The previous section was concerned with visualizing words to see similarities. The actual values of the word vectors were not relevant. In this section, we will explore a couple ways to visualize the values.

However, we need to be careful in how we use these visualizations, since dimensions do not have any inherent meaning. The most we can do is use these visualizations to *compare* vectors, to see which components have similar values and which don't.

For the purposes of these visualizations, I am using normalized vectors (so the *length* of each vector is 1. This is also true of the preceding visualizations, but it was not relevant, since we were dealing with similarities of whole vectors, not the components of the vectors.

One simple way to visualize the components of vectors is to assign each value a color, and then show them as shapes along a horizontal axis, representing the dimensions. In the first example below, we'll use 'house' and some of its most similar words, from the example above.

In [12]:

```
def compare_words_with_color(vecs,wds):
wdsr = wds[:]
wdsr.reverse()
display(HTML('<b>Word vectors for: %s</b>' % ', '.join(wdsr)))
vs = [vecs.get_vector(wd) for wd in wds]
dim = len(vs[0])
fig = plt.figure(num=None, figsize=(12, 2), dpi=80, facecolor='w', edgecolor='k')
ax = fig.add_subplot(111)
ax.set_facecolor('gray')
for i,v in enumerate(vs):
ax.scatter(range(dim),[i]*dim, c=vs[i], cmap='Spectral', s=16)
#plt.xticks(range(n), [i+1 for i in range(n)])
plt.xlabel('Dimension')
plt.yticks(range(len(wds)), wds)
plt.show()
```

In [13]:

```
words_house = ['house','lane','street','hulker']
words_house.reverse()
compare_words_with_color(vecs,words_house)
```

In [14]:

```
words = ['woman','girl','lady','man']
words.reverse()
```

In [15]:

```
compare_words_with_color(vecs,words)
```

In the color encoding technique, the dimensions are represented on the horizontal axis, while the values are represented by color. An alternative for the values is the represent them on the vertical axis, connecting the components of a single vector by line segments (a polyline). This technique borrows from the parallel coordinates visualization. Once again, the difference here is that unlike typical uses of parallel coordinates, our components/axes do not have any inherent meaning.

Here's a version in parallel coordinates style, with all the vectors represented in the same chart.

In [16]:

```
def compare_words_polyline(vecs,wds,combined=True):
display(HTML('<b>Word vectors for: %s</b>' % ', '.join(wds)))
vs = [vecs.get_vector(wd) for wd in wds]
dim = len(vs[0])
nseries = len(wds)
colormap = plt.cm.tab20b
colors = [colormap(i) for i in np.linspace(0, 1, nseries)]
if combined:
fig = plt.figure(num=None, figsize=(12, 6), dpi=80, facecolor='w', edgecolor='k')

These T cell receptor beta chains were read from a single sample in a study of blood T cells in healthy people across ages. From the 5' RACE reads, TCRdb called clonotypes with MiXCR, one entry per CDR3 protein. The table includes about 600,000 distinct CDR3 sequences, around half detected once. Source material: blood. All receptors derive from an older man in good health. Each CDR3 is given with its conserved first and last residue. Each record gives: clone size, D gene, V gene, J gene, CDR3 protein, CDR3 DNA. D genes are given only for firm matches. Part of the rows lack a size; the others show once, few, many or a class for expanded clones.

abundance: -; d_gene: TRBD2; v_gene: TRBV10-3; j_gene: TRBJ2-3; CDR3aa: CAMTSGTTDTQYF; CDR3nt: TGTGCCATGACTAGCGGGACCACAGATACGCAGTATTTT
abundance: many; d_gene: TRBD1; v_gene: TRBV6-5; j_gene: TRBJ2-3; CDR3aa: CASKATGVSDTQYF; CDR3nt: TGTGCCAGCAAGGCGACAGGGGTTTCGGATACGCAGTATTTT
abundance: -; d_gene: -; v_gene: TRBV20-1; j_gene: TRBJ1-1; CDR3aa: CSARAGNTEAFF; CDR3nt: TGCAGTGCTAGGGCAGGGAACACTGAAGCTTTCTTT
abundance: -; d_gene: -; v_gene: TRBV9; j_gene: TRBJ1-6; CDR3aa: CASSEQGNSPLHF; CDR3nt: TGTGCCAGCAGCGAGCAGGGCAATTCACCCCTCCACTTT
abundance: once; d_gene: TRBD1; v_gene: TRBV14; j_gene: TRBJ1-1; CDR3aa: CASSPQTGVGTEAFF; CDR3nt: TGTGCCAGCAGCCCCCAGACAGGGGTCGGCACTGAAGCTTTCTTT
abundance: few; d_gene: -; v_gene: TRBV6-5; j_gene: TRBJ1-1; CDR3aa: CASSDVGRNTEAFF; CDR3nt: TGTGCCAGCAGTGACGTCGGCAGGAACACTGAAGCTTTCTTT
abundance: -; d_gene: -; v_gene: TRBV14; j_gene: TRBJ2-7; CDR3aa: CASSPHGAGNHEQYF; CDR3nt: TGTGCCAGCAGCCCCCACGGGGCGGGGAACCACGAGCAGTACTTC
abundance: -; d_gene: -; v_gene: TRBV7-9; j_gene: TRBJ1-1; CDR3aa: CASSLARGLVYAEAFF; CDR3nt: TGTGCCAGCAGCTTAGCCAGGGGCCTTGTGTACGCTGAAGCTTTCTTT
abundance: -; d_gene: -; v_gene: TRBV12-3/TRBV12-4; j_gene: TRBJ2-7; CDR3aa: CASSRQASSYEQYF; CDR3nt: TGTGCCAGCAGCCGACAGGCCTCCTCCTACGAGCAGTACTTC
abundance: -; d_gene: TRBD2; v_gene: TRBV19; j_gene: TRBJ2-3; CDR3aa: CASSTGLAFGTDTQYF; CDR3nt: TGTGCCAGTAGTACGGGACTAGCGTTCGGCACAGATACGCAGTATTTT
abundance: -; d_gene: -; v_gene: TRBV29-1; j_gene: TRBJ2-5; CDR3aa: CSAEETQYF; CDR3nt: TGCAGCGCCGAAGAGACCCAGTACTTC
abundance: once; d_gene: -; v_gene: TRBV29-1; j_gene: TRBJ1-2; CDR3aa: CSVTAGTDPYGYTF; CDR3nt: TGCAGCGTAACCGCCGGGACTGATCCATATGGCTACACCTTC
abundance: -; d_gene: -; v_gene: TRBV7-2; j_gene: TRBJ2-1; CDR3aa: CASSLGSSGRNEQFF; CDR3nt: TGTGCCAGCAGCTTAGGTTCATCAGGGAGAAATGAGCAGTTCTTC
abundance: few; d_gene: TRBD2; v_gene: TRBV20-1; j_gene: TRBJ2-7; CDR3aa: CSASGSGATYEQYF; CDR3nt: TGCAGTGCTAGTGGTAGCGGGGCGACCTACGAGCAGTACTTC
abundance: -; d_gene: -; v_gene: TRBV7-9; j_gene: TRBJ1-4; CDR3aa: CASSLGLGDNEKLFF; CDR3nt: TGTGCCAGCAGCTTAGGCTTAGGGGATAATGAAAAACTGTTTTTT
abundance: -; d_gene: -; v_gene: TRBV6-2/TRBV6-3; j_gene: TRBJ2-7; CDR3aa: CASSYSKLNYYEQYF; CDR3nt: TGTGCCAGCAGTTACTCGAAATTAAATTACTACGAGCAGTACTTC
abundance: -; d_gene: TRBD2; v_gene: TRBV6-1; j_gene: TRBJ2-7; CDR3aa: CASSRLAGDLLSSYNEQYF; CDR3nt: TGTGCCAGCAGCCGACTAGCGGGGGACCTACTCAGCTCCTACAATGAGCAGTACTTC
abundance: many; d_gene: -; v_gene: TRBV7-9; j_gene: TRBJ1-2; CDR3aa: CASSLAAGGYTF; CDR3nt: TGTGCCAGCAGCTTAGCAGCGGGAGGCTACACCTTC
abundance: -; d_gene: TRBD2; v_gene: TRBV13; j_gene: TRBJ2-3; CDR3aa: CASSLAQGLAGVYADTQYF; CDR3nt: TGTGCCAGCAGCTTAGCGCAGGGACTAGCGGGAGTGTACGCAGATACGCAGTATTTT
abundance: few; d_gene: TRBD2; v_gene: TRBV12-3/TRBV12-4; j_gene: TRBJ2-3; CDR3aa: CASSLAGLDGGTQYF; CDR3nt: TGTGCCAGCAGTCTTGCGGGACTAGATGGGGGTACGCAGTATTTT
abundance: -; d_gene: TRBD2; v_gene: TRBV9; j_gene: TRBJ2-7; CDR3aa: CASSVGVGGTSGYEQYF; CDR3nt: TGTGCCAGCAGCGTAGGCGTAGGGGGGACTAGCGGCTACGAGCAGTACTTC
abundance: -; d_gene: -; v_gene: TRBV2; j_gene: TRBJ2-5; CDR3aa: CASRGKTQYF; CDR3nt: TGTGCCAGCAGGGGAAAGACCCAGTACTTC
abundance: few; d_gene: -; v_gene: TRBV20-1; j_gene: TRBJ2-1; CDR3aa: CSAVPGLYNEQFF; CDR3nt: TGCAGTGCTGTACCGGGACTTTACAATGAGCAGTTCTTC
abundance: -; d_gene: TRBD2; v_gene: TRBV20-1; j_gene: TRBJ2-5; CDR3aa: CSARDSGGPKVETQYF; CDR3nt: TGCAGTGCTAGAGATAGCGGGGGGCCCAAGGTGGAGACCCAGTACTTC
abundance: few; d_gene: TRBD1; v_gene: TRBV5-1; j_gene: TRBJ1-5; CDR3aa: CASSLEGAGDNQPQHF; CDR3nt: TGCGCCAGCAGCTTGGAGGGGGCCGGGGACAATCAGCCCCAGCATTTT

ax = fig.add_subplot(111)
for i,v in enumerate(vs):
ax.plot(v, label=wds[i], c=colors[i])
ax.legend(loc=2)
else:
fig, axarr = plt.subplots(nseries+1, sharex=True, sharey=True, figsize=(12, 2+nseries), dpi=80, facecolor='w', edgecolor='k')
for i,v in enumerate(vs):
axarr[i+1].plot(v, label=wds[i], c=colors[i])
axarr[0].axis('off')
fig.legend(loc=9)
fig.tight_layout()
plt.xlabel('Dimension')
plt.ylabel('Value')
plt.show()
```

In [17]:

```
words2 = words[:]
words2.reverse()
```

In [18]:

```
compare_words_polyline(vecs,words2)
```

In [19]:

```
compare_words_polyline(vecs,words2,combined=False)
```

In [20]:

```
words_house2 = words_house[:]
words_house2.reverse()
compare_words_polyline(vecs, words_house, combined=False)
```

One potential drawback to the polyline approach is that we tend to interpret the lines as representing an ordered sequence, while the dimensions have no inherent order (in addition to having no inherent meaning). As long we we keep this caveat in mind, the polylines are a reasonable way to *compare* vectors.

While the choice of technique for visualizing the vector component values is largely a personal preference, the polyline approach allows for a finer grained comparison, while the color encoding approach perhaps gives a more holistic impression.

While visualization can be a powerful tool in understanding data, we have seen that there is no ideal technique. Each one has its advantages and disadvantages, and we have to be careful in understanding what they represent, and particularly in the case of dimensionality reduction, the lack of complete fidelity of distances to the original.

Finally, we can note that since we are not trying to consider all the vocabulary at once, or even large parts of it, these visualization techniques can be applied to any word vector model.

Other posts

- Stabilizing randomness
- A new measure for evaluation
- Finding useful parameters and methods
- Exploring similarities

[1] Vivek Kulkarni, Rami Al-Rfou, Bryan Perozzi, and Steven Skiena. 2014. Statistically significant detection of linguistic change. In Proc. 24th WWW Conf., pp. 625–635. International World Wide Web Conferences Steering Committee.

[2] William L. Hamilton, Jure Leskovec, and Dan Jurafsky. 2016. Diachronic word embeddings reveal historical laws of semantic change. In Proceedings of the 54th Annual Meeting of the Association for Computational Linguistics (Volume 1: Long Papers).

[3] Terrence Szymanski. 2017. Temporal Word Analogies: Identifying Lexical Replacement with Diachronic Word Embeddings. Proceedings of the 55th Annual Meeting of the Association for Computational Linguistics (Short Papers), pp. 448–453.